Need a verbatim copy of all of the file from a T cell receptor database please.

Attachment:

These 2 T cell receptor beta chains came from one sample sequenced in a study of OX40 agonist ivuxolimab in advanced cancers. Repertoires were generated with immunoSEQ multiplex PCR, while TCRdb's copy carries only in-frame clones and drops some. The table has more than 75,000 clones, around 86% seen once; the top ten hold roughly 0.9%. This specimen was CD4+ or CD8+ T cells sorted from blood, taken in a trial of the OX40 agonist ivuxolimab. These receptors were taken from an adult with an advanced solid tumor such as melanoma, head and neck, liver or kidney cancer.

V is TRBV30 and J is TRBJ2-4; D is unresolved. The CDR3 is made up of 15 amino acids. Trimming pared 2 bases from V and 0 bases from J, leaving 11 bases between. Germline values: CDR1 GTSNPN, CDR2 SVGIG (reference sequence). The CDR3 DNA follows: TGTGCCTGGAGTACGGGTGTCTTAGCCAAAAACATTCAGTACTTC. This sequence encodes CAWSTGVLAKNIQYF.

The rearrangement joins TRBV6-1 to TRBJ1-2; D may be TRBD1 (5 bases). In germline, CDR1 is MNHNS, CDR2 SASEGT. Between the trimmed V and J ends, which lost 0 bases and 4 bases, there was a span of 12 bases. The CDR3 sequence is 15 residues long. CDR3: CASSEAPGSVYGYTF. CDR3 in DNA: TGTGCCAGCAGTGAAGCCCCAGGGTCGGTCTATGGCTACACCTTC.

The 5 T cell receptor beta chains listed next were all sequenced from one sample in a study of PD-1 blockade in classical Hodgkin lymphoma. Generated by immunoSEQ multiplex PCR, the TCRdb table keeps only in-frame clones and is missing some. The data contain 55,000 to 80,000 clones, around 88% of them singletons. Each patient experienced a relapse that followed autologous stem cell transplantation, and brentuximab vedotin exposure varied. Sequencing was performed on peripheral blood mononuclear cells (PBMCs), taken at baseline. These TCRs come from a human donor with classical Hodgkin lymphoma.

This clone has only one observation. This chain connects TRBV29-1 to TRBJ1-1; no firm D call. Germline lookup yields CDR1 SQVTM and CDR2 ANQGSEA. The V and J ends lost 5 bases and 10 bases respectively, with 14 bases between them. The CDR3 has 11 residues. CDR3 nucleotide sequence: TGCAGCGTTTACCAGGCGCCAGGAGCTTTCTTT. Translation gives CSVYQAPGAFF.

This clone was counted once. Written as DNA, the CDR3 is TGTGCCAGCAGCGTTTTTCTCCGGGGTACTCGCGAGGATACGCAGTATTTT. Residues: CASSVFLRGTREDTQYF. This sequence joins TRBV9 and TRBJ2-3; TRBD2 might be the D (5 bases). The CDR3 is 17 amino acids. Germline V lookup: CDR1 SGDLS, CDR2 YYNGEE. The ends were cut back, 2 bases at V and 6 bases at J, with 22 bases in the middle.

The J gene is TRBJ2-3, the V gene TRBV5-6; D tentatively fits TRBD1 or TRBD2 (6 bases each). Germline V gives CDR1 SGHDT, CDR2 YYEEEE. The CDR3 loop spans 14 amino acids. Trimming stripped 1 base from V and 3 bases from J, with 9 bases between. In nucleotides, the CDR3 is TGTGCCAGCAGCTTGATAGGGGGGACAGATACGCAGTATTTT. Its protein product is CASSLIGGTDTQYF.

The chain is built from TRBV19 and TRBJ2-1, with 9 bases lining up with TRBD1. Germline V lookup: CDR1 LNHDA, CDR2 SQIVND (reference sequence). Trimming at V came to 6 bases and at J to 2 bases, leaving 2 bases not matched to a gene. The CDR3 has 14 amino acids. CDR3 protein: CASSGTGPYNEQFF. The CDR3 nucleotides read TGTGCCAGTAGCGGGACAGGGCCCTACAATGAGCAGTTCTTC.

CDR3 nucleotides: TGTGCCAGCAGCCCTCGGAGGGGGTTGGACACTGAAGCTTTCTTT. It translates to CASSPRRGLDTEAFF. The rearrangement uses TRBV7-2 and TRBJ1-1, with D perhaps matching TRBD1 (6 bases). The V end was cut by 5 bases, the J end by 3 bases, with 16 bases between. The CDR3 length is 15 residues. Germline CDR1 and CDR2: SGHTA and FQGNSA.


These 2 T cell receptor beta chains came from one sample sequenced in a study of OX40 agonist ivuxolimab in advanced cancers. Repertoires were generated with immunoSEQ multiplex PCR, while TCRdb's copy carries only in-frame clones and drops some. The table has more than 75,000 clones, around 86% seen once; the top ten hold roughly 0.9%. This specimen was CD4+ or CD8+ T cells sorted from blood, taken in a trial of the OX40 agonist ivuxolimab. These receptors were taken from an adult with an advanced solid tumor such as melanoma, head and neck, liver or kidney cancer.

V is TRBV30 and J is TRBJ2-4; D is unresolved. The CDR3 is made up of 15 amino acids. Trimming pared 2 bases from V and 0 bases from J, leaving 11 bases between. Germline values: CDR1 GTSNPN, CDR2 SVGIG (reference sequence). The CDR3 DNA follows: TGTGCCTGGAGTACGGGTGTCTTAGCCAAAAACATTCAGTACTTC. This sequence encodes CAWSTGVLAKNIQYF.

The rearrangement joins TRBV6-1 to TRBJ1-2; D may be TRBD1 (5 bases). In germline, CDR1 is MNHNS, CDR2 SASEGT. Between the trimmed V and J ends, which lost 0 bases and 4 bases, there was a span of 12 bases. The CDR3 sequence is 15 residues long. CDR3: CASSEAPGSVYGYTF. CDR3 in DNA: TGTGCCAGCAGTGAAGCCCCAGGGTCGGTCTATGGCTACACCTTC.

The 5 T cell receptor beta chains listed next were all sequenced from one sample in a study of PD-1 blockade in classical Hodgkin lymphoma. Generated by immunoSEQ multiplex PCR, the TCRdb table keeps only in-frame clones and is missing some. The data contain 55,000 to 80,000 clones, around 88% of them singletons. Each patient experienced a relapse that followed autologous stem cell transplantation, and brentuximab vedotin exposure varied. Sequencing was performed on peripheral blood mononuclear cells (PBMCs), taken at baseline. These TCRs come from a human donor with classical Hodgkin lymphoma.

This clone has only one observation. This chain connects TRBV29-1 to TRBJ1-1; no firm D call. Germline lookup yields CDR1 SQVTM and CDR2 ANQGSEA. The V and J ends lost 5 bases and 10 bases respectively, with 14 bases between them. The CDR3 has 11 residues. CDR3 nucleotide sequence: TGCAGCGTTTACCAGGCGCCAGGAGCTTTCTTT. Translation gives CSVYQAPGAFF.

This clone was counted once. Written as DNA, the CDR3 is TGTGCCAGCAGCGTTTTTCTCCGGGGTACTCGCGAGGATACGCAGTATTTT. Residues: CASSVFLRGTREDTQYF. This sequence joins TRBV9 and TRBJ2-3; TRBD2 might be the D (5 bases). The CDR3 is 17 amino acids. Germline V lookup: CDR1 SGDLS, CDR2 YYNGEE. The ends were cut back, 2 bases at V and 6 bases at J, with 22 bases in the middle.

The J gene is TRBJ2-3, the V gene TRBV5-6; D tentatively fits TRBD1 or TRBD2 (6 bases each). Germline V gives CDR1 SGHDT, CDR2 YYEEEE. The CDR3 loop spans 14 amino acids. Trimming stripped 1 base from V and 3 bases from J, with 9 bases between. In nucleotides, the CDR3 is TGTGCCAGCAGCTTGATAGGGGGGACAGATACGCAGTATTTT. Its protein product is CASSLIGGTDTQYF.

The chain is built from TRBV19 and TRBJ2-1, with 9 bases lining up with TRBD1. Germline V lookup: CDR1 LNHDA, CDR2 SQIVND (reference sequence). Trimming at V came to 6 bases and at J to 2 bases, leaving 2 bases not matched to a gene. The CDR3 has 14 amino acids. CDR3 protein: CASSGTGPYNEQFF. The CDR3 nucleotides read TGTGCCAGTAGCGGGACAGGGCCCTACAATGAGCAGTTCTTC.

CDR3 nucleotides: TGTGCCAGCAGCCCTCGGAGGGGGTTGGACACTGAAGCTTTCTTT. It translates to CASSPRRGLDTEAFF. The rearrangement uses TRBV7-2 and TRBJ1-1, with D perhaps matching TRBD1 (6 bases). The V end was cut by 5 bases, the J end by 3 bases, with 16 bases between. The CDR3 length is 15 residues. Germline CDR1 and CDR2: SGHTA and FQGNSA.